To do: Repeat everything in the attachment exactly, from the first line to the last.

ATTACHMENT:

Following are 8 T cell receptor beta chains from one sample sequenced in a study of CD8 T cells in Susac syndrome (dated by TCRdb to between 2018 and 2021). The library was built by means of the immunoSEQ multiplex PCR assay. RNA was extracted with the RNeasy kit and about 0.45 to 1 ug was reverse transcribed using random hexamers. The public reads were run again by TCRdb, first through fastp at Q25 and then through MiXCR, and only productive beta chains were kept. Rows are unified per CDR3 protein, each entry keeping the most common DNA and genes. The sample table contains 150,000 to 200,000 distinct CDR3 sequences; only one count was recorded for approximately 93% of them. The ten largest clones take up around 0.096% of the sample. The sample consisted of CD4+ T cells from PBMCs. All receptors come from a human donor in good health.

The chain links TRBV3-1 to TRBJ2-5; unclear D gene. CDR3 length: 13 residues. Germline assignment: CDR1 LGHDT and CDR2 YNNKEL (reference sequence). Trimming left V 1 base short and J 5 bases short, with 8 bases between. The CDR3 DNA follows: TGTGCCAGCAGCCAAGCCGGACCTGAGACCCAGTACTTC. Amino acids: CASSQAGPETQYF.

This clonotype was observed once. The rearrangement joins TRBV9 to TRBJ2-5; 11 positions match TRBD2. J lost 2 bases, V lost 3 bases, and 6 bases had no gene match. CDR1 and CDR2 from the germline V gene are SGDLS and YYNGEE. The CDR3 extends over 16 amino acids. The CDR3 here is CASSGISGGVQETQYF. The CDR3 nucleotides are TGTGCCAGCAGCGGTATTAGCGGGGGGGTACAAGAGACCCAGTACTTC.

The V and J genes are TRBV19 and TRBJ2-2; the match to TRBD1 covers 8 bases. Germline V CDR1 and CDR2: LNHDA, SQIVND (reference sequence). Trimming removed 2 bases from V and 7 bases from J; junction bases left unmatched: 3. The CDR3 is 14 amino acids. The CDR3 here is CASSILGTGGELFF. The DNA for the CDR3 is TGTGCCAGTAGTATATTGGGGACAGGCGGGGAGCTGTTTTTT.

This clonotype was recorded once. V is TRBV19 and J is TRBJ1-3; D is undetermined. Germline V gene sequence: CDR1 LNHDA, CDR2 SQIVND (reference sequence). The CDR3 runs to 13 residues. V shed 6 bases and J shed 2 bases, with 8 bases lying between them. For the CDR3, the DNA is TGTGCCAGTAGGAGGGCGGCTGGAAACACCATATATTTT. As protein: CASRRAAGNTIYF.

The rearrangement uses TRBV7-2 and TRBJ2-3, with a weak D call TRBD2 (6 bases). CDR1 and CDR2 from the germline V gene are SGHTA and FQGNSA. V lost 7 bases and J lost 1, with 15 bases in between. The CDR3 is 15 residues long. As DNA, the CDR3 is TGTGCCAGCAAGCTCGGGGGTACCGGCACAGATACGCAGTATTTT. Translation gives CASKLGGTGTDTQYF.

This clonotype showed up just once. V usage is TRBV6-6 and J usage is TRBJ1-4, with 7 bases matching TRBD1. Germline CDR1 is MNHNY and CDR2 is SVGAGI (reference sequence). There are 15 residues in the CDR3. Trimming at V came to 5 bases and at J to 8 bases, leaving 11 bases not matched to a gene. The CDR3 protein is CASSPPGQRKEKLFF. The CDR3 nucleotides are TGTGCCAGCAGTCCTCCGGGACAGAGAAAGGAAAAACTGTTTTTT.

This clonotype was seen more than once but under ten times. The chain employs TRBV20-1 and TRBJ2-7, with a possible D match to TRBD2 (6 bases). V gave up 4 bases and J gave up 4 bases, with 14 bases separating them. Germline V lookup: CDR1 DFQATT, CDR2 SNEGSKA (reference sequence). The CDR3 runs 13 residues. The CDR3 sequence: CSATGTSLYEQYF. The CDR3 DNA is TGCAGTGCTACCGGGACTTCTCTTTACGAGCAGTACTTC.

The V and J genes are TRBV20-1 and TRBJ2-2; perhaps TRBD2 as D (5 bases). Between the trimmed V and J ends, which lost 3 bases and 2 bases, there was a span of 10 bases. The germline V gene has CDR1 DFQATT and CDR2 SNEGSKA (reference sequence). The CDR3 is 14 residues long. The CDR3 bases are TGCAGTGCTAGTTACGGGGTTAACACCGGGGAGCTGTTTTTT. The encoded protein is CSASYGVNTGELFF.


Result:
Following are 8 T cell receptor beta chains from one sample sequenced in a study of CD8 T cells in Susac syndrome (dated by TCRdb to between 2018 and 2021). The library was built by means of the immunoSEQ multiplex PCR assay. RNA was extracted with the RNeasy kit and about 0.45 to 1 ug was reverse transcribed using random hexamers. The public reads were run again by TCRdb, first through fastp at Q25 and then through MiXCR, and only productive beta chains were kept. Rows are unified per CDR3 protein, each entry keeping the most common DNA and genes. The sample table contains 150,000 to 200,000 distinct CDR3 sequences; only one count was recorded for approximately 93% of them. The ten largest clones take up around 0.096% of the sample. The sample consisted of CD4+ T cells from PBMCs. All receptors come from a human donor in good health.

The chain links TRBV3-1 to TRBJ2-5; unclear D gene. CDR3 length: 13 residues. Germline assignment: CDR1 LGHDT and CDR2 YNNKEL (reference sequence). Trimming left V 1 base short and J 5 bases short, with 8 bases between. The CDR3 DNA follows: TGTGCCAGCAGCCAAGCCGGACCTGAGACCCAGTACTTC. Amino acids: CASSQAGPETQYF.

This clonotype was observed once. The rearrangement joins TRBV9 to TRBJ2-5; 11 positions match TRBD2. J lost 2 bases, V lost 3 bases, and 6 bases had no gene match. CDR1 and CDR2 from the germline V gene are SGDLS and YYNGEE. The CDR3 extends over 16 amino acids. The CDR3 here is CASSGISGGVQETQYF. The CDR3 nucleotides are TGTGCCAGCAGCGGTATTAGCGGGGGGGTACAAGAGACCCAGTACTTC.

The V and J genes are TRBV19 and TRBJ2-2; the match to TRBD1 covers 8 bases. Germline V CDR1 and CDR2: LNHDA, SQIVND (reference sequence). Trimming removed 2 bases from V and 7 bases from J; junction bases left unmatched: 3. The CDR3 is 14 amino acids. The CDR3 here is CASSILGTGGELFF. The DNA for the CDR3 is TGTGCCAGTAGTATATTGGGGACAGGCGGGGAGCTGTTTTTT.

This clonotype was recorded once. V is TRBV19 and J is TRBJ1-3; D is undetermined. Germline V gene sequence: CDR1 LNHDA, CDR2 SQIVND (reference sequence). The CDR3 runs to 13 residues. V shed 6 bases and J shed 2 bases, with 8 bases lying between them. For the CDR3, the DNA is TGTGCCAGTAGGAGGGCGGCTGGAAACACCATATATTTT. As protein: CASRRAAGNTIYF.

The rearrangement uses TRBV7-2 and TRBJ2-3, with a weak D call TRBD2 (6 bases). CDR1 and CDR2 from the germline V gene are SGHTA and FQGNSA. V lost 7 bases and J lost 1, with 15 bases in between. The CDR3 is 15 residues long. As DNA, the CDR3 is TGTGCCAGCAAGCTCGGGGGTACCGGCACAGATACGCAGTATTTT. Translation gives CASKLGGTGTDTQYF.

This clonotype showed up just once. V usage is TRBV6-6 and J usage is TRBJ1-4, with 7 bases matching TRBD1. Germline CDR1 is MNHNY and CDR2 is SVGAGI (reference sequence). There are 15 residues in the CDR3. Trimming at V came to 5 bases and at J to 8 bases, leaving 11 bases not matched to a gene. The CDR3 protein is CASSPPGQRKEKLFF. The CDR3 nucleotides are TGTGCCAGCAGTCCTCCGGGACAGAGAAAGGAAAAACTGTTTTTT.

This clonotype was seen more than once but under ten times. The chain employs TRBV20-1 and TRBJ2-7, with a possible D match to TRBD2 (6 bases). V gave up 4 bases and J gave up 4 bases, with 14 bases separating them. Germline V lookup: CDR1 DFQATT, CDR2 SNEGSKA (reference sequence). The CDR3 runs 13 residues. The CDR3 sequence: CSATGTSLYEQYF. The CDR3 DNA is TGCAGTGCTACCGGGACTTCTCTTTACGAGCAGTACTTC.

The V and J genes are TRBV20-1 and TRBJ2-2; perhaps TRBD2 as D (5 bases). Between the trimmed V and J ends, which lost 3 bases and 2 bases, there was a span of 10 bases. The germline V gene has CDR1 DFQATT and CDR2 SNEGSKA (reference sequence). The CDR3 is 14 residues long. The CDR3 bases are TGCAGTGCTAGTTACGGGGTTAACACCGGGGAGCTGTTTTTT. The encoded protein is CSASYGVNTGELFF.